Norway sets out plans for railway reform
NORWAY: Proposals for reform of the railway sector have been announced by Minister of Transport & Communications Ketil Solvik-Olsen and representatives from the government parties Høyre and Fremskrittspartiet and their parliamentary support parties Venstre and Kristelig Folkeparti. A white paper was published on May 12 and is to be presented to parliament in the near future.
‘The current organisation is not fully suited to purpose, and the major participants in the railway sector have been asking for a reform, a fact that serves to emphasise the need for systemic change’, said Solvik-Olsen. Current concerns include unclear divisions of responsibility, weak economic incentives and a lack of customer focus. The government envisages that that co-ordination with other modes could be improved, while competition could increase efficiency and innovation.
Under the proposals the state would remain the owner of the rail network, with a state-controlled infrastructure manager awarded a long-term licence to manage all railway property. The ministry said its experience of tendering some maintenance activities had been positive, and more tasks would be put out to competitive tender under longer-term contracts.
The government’s responsibilities would be gathered into one ‘state-controlled and strong’ railway directorate tasked with long-term planning and co-ordination. This would own the infrastructure manager, and be responsible for the budget for the rail sector as a whole. It would take over the long-term planning roles from current infrastructure manager Jernbaneverket, and could be merged with the road directorate.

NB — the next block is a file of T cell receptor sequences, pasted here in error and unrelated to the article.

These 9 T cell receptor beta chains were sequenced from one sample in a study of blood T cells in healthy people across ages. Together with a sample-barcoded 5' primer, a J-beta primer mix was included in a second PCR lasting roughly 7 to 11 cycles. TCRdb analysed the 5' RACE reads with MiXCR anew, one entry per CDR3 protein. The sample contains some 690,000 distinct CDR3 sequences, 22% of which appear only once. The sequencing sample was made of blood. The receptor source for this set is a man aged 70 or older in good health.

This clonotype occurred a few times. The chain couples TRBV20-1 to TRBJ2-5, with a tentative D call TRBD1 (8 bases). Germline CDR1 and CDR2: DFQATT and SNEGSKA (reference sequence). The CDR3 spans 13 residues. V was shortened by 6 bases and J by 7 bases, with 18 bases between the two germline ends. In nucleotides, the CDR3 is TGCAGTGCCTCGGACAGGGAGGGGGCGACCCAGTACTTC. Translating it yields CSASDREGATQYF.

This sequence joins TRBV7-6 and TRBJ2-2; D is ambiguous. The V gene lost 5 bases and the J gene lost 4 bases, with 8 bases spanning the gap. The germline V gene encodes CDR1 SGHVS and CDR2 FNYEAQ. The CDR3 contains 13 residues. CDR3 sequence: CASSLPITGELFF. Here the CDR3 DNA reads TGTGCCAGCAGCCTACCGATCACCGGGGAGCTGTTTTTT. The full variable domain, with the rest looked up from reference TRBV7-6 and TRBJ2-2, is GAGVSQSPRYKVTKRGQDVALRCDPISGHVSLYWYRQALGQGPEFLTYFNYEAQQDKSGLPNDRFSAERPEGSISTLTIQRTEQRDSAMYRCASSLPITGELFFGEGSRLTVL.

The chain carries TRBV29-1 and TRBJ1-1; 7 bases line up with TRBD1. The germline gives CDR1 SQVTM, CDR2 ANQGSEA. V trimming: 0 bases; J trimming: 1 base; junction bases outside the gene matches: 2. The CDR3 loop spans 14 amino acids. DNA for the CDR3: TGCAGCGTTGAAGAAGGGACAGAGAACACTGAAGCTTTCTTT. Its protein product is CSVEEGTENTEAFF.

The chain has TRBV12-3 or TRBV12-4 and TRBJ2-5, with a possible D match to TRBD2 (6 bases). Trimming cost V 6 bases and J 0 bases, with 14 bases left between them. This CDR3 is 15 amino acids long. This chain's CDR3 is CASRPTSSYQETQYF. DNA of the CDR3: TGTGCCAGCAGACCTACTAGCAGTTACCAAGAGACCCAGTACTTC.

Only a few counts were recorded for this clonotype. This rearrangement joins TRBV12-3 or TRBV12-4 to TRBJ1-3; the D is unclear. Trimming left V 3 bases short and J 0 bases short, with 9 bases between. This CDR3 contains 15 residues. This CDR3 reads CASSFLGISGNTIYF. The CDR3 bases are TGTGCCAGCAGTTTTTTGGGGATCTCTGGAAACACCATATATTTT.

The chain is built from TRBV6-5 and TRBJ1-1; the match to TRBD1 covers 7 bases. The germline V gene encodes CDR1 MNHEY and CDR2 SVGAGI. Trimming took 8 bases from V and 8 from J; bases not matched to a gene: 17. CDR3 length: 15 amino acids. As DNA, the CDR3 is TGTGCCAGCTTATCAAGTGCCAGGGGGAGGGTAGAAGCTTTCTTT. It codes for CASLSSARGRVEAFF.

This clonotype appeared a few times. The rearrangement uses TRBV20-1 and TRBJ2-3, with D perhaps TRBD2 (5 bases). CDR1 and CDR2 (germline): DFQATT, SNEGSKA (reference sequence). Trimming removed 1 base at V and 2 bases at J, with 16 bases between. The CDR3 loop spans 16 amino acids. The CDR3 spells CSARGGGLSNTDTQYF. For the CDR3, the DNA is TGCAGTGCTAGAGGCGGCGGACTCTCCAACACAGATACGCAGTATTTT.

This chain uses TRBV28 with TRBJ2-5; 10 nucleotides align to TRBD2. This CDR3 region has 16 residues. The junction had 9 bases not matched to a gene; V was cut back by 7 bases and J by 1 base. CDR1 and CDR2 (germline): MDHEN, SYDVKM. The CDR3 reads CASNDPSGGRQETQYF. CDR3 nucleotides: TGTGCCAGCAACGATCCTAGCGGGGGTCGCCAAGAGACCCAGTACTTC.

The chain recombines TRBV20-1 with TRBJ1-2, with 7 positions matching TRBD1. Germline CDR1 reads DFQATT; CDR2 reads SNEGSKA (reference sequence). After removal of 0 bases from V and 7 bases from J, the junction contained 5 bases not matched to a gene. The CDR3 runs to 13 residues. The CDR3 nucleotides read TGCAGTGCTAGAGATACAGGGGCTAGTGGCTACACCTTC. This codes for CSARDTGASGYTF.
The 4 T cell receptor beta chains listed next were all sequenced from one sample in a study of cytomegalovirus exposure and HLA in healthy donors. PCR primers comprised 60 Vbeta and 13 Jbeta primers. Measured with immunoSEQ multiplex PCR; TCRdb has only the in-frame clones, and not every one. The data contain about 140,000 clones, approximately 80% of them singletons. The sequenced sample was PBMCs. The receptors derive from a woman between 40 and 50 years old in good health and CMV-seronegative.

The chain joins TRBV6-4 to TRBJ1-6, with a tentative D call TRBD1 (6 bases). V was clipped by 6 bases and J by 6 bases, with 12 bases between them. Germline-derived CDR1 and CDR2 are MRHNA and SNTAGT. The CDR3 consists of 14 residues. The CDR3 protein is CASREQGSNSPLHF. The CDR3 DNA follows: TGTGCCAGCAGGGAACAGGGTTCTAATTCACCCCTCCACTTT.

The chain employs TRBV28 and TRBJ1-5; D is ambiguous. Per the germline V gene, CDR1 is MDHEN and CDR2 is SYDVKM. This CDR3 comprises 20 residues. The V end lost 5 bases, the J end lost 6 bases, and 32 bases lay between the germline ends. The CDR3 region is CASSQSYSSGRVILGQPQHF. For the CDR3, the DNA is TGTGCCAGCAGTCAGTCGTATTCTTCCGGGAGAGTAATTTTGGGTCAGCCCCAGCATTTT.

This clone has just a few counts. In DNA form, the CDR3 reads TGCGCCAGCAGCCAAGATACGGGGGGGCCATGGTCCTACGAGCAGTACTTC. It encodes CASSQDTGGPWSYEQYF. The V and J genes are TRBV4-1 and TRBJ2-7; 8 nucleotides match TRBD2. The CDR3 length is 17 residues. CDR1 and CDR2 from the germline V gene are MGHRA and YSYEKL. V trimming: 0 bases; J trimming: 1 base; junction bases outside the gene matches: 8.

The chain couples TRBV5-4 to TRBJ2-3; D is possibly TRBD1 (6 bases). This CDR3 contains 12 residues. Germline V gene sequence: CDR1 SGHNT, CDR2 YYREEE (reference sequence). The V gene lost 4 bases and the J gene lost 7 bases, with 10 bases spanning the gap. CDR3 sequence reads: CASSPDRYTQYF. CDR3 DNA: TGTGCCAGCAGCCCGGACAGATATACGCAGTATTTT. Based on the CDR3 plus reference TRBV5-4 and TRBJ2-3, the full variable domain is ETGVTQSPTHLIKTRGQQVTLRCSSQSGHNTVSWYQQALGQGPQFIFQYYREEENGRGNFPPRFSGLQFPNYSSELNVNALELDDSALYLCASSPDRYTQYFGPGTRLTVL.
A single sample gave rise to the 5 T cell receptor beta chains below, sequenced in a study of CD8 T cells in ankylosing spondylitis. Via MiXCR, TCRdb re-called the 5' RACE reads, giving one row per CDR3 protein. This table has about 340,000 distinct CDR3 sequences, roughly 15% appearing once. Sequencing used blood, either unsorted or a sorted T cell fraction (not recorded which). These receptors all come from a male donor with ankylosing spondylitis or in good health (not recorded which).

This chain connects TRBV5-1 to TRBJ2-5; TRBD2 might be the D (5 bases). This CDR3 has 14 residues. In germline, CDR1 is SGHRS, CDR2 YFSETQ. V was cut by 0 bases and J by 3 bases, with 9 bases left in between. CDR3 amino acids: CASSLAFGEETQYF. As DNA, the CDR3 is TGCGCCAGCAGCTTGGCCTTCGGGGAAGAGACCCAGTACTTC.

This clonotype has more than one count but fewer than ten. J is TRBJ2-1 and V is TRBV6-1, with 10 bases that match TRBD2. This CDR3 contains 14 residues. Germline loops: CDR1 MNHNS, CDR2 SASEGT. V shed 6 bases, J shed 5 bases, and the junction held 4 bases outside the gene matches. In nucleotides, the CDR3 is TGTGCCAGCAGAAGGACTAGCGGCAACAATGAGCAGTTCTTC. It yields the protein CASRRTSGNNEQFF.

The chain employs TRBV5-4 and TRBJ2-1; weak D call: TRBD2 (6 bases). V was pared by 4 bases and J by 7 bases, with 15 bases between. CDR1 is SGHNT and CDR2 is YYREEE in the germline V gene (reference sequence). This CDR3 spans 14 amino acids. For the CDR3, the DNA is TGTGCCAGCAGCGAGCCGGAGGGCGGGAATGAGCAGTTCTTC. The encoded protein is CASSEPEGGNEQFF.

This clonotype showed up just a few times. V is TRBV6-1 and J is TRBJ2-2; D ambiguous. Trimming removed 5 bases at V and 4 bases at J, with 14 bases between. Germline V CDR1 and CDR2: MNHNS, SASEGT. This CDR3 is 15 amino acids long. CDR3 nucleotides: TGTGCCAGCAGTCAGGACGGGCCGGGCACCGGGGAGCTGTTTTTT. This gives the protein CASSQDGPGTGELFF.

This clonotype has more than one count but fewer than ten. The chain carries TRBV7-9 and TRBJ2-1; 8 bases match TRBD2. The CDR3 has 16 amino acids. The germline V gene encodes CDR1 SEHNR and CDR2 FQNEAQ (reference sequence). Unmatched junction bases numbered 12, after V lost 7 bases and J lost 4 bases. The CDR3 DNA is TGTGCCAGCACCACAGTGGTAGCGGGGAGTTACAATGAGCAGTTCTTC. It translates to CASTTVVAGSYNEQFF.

On the operations side, the government aims to ‘bring the positive elements of competition into the railway sector to a higher degree’. The freight market is already open to competition, and awarding an NSB subsidiary a contract to operate Oslo - Gjøvik passenger services from 2006 after a tendering process which attracted three bids had ‘resulted in a satisfying increase in the number of passengers carried, and the customer satisfaction is very high’.
The government envisages calling tenders for between six and eight regional contracts to operate passenger services. The successful bidders would take on revenue risk to focus their attention on increasing traffic. However, in cases where such an arrangement would be unsuitable, owing to planned infrastructure enhancements or other market changes, other types of contract would be considered.
State-owned operators NSB and Flytoget would be able to compete for contracts, although the former's rolling stock and maintenance activities would be transferred to another state-owned company. The infrastructure manager would take over NSB's property arm.
‘The role of the railways in the transport system is to be strengthened’, said Solvik-Olsen. ‘An increase in grants and improvements in organisation will transform the railways into a key transport sector in the future. The railway reform will better distribute the various fields of responsibility and thus ensure a more professionally organised system. I am satisfied with the substantial and positive engagement shown by the participants in the railway sector in connection with the work on the reform.’